Demonstration of an integrated FMCW LiDAR system using 1D optical phased arrays

Leuven - Master projects
Ongeveer een week geleden

Build a simple LiDAR photonic chip demo using imec’s state-of-the-art fabrication technologies

The development of autonomous vehicles is pushing the envelope of research in low-cost compact solid-state LiDAR systems. The technology is also used in land surveying, and has potential applications in space, security and defense, and robotic systems. A LiDAR provides machine 3D vision by mapping out the surrounding environment, providing information on location, direction and velocity of objects within its range. In combination with other traditional sensing technologies (imagers, RADAR, ultrasound), LiDARs will be key enablers for future smart mobility platforms. The principle of operation of a LiDAR (which operates in the visible or near-infrared domain) is similar to its more mature counterpart RADAR (which uses radio frequencies). The main building blocks of a LiDAR link include a laser source, a beam steering element, an optical receiving system with photodetection, and control/processing electronics. In most commercial LiDARs currently in the market, the ranging information (location, direction, velocity) is computed based on the roundtrip Time of Flight (ToF) of laser pulses that travel from the source to the object and back to the photodetector. While this approach is suitable and very effective for some applications, it presents practical limitations for dense and highly-interconnected sensing clouds. A frequency-modulated continuous-wave (FMCW) scheme is an alternative coherent processing engine that offers some advantages over ToF. In particular, it can operate at lower laser powers with cheaper photodetectors, and is immune to background illumination (from both environment and other LiDARs operating simultaneously). The focus of this thesis project is to build an integrated FMCW LiDAR using imec’s Si and/or SiN platforms. The LiDAR steering element will be a 1D optical phased array (OPA) already developed in our lab. The work will be developed in the Photonic Microsystems group, which has extensive experience in developing photonic integrated circuits.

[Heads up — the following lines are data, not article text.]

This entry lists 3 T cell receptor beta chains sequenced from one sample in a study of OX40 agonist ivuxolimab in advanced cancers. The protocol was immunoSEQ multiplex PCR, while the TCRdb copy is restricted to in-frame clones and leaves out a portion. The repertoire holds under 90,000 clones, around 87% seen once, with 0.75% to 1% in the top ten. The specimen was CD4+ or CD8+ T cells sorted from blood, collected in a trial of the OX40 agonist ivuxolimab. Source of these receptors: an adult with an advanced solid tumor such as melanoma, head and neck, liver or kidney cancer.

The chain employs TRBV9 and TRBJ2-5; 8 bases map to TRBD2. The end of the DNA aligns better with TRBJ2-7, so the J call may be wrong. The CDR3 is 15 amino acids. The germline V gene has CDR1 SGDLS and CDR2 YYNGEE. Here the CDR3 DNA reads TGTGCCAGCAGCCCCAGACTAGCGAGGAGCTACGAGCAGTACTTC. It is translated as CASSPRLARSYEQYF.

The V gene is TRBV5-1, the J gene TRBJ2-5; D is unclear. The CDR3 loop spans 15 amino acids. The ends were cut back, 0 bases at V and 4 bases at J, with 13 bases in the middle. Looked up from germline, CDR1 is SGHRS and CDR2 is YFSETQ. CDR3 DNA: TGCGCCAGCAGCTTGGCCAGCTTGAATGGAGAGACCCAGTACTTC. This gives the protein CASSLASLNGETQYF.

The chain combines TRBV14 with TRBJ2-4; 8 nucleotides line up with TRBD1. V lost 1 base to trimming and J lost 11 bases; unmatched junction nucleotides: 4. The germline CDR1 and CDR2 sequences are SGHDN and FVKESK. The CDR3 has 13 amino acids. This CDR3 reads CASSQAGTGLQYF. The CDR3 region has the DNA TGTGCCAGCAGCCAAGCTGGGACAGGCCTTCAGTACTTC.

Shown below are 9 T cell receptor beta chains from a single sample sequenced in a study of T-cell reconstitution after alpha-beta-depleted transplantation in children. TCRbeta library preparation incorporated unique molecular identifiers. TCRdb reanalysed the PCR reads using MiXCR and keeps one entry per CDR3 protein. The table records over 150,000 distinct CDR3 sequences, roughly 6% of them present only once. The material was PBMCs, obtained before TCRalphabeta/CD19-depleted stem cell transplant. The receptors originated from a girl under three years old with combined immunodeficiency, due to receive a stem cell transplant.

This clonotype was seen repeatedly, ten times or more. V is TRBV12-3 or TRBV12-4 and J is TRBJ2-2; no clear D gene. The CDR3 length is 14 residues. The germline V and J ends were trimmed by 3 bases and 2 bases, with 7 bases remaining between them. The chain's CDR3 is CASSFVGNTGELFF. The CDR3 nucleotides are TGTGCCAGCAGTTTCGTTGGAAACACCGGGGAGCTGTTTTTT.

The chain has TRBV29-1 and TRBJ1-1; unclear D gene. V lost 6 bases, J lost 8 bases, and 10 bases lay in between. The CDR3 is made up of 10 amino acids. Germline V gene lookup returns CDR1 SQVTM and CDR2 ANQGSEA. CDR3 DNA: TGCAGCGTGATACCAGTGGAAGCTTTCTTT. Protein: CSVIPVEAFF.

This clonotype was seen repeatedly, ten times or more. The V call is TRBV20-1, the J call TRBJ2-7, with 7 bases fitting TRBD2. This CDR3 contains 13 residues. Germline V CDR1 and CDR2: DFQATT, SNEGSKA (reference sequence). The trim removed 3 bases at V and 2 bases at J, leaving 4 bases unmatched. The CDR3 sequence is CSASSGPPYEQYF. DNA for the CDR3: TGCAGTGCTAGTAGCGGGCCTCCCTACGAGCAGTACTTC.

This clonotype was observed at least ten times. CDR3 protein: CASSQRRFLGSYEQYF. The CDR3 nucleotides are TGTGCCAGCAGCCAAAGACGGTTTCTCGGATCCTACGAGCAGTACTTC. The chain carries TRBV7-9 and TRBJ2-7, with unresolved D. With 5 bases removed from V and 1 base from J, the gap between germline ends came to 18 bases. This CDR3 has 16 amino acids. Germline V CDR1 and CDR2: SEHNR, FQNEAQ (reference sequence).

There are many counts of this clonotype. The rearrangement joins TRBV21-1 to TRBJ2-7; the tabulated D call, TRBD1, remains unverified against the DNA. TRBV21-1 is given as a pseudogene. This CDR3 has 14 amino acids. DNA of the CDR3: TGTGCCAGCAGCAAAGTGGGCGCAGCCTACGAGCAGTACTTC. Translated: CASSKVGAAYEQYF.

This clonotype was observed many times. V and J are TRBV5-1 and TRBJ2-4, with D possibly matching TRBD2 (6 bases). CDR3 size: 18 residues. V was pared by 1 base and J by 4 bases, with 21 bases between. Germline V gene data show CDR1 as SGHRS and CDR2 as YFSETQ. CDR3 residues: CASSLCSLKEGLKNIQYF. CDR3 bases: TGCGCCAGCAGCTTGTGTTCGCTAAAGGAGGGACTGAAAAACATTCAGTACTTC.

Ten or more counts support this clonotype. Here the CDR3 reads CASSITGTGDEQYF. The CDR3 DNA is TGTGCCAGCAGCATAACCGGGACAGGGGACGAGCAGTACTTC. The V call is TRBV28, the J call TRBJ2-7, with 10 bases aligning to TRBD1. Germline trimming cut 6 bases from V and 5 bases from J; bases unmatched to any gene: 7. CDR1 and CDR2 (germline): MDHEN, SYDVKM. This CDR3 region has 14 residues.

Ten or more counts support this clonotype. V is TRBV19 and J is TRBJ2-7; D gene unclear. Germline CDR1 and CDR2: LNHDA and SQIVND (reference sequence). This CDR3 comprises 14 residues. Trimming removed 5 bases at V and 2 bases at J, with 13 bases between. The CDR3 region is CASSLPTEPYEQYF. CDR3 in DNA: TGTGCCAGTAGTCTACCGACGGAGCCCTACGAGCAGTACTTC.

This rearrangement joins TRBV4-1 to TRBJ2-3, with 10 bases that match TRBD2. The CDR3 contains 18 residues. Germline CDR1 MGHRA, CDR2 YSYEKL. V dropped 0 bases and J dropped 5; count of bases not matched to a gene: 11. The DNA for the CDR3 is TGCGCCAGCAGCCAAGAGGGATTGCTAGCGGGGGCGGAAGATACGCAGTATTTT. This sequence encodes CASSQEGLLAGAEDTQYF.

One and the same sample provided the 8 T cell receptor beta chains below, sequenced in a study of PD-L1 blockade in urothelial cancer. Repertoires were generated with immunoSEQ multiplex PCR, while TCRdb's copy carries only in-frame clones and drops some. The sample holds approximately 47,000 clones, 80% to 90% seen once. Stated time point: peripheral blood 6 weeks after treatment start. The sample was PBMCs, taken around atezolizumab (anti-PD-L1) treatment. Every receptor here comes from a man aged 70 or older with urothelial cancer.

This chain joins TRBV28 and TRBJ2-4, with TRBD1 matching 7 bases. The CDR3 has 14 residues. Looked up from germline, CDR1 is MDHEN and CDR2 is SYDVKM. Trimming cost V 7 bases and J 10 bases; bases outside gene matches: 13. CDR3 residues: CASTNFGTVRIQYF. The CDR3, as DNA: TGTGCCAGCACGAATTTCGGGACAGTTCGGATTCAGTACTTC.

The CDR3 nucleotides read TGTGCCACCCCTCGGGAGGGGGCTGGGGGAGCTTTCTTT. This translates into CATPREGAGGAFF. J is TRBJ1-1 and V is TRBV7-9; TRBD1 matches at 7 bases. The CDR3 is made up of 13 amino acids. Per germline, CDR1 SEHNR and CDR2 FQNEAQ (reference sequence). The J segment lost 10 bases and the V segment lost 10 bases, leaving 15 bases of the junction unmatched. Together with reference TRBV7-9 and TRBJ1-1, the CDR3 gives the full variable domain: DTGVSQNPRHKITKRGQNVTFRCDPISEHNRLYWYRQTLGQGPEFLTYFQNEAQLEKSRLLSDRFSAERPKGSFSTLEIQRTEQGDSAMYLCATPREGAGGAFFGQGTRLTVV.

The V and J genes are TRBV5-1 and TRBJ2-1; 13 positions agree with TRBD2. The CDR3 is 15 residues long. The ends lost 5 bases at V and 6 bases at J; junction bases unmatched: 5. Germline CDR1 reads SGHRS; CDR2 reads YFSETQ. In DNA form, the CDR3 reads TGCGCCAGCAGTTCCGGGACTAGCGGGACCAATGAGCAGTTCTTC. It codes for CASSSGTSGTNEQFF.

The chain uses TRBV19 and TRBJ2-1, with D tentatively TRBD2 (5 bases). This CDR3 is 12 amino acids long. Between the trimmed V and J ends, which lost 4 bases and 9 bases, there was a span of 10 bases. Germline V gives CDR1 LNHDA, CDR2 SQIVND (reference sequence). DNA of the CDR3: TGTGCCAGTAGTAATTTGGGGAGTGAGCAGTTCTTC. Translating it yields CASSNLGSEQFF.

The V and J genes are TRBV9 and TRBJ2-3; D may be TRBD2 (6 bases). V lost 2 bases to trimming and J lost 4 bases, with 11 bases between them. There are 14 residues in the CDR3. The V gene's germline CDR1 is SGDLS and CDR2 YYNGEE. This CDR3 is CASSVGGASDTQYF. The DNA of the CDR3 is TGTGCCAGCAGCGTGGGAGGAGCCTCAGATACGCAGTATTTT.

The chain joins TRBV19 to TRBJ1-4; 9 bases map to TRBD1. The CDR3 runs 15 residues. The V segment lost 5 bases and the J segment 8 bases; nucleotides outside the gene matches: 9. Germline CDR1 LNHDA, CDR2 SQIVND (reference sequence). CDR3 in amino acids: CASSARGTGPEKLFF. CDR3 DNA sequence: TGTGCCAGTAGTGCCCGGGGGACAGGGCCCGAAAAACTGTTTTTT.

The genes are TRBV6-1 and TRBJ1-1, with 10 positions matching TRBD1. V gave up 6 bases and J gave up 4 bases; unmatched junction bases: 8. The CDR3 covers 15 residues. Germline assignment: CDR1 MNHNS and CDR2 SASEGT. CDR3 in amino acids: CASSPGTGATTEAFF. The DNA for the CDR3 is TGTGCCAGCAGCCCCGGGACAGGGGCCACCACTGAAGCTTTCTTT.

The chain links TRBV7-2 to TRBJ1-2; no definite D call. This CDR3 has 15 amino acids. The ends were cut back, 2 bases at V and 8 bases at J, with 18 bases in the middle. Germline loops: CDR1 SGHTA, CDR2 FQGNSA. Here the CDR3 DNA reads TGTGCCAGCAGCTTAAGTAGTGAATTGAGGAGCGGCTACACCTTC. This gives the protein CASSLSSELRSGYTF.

The project includes the following components:
  • Literature review on FMCW LiDARs
  • Modeling (in Matlab) of 1D optical phased arrays, based on antenna theory
  • Design and layout of a simple FMCW chip
  • System integration of the OPA and the FMCW chip
  • Basic ranging experiments in the lab

  • The candidate is expected to have a solid background in Applied Physics, Electrical Engineering, or Nanotechnology
  • Experience with Matlab is a plus
  • Some experience with optical laboratory equipment is desired
  • Strong English communication skills are required
  • Candidate should be self-motivated, responsible, independent and creative
How to apply:

Interested candidates should send a cover letter, academic transcript, CV and contacts of 3 references to Dr. Marcus Dahlem and Tangla Kongnyuy.



Type of project: Thesis


Required degree: Master of Science

Required background: Electrotechnics/Electrical Engineering, Nanoscience & Nanotechnology, Physics

Supervising scientist(s): For further information or for application, please contact: Tangla David Kongnyuy ( and Marcus Dahlem (

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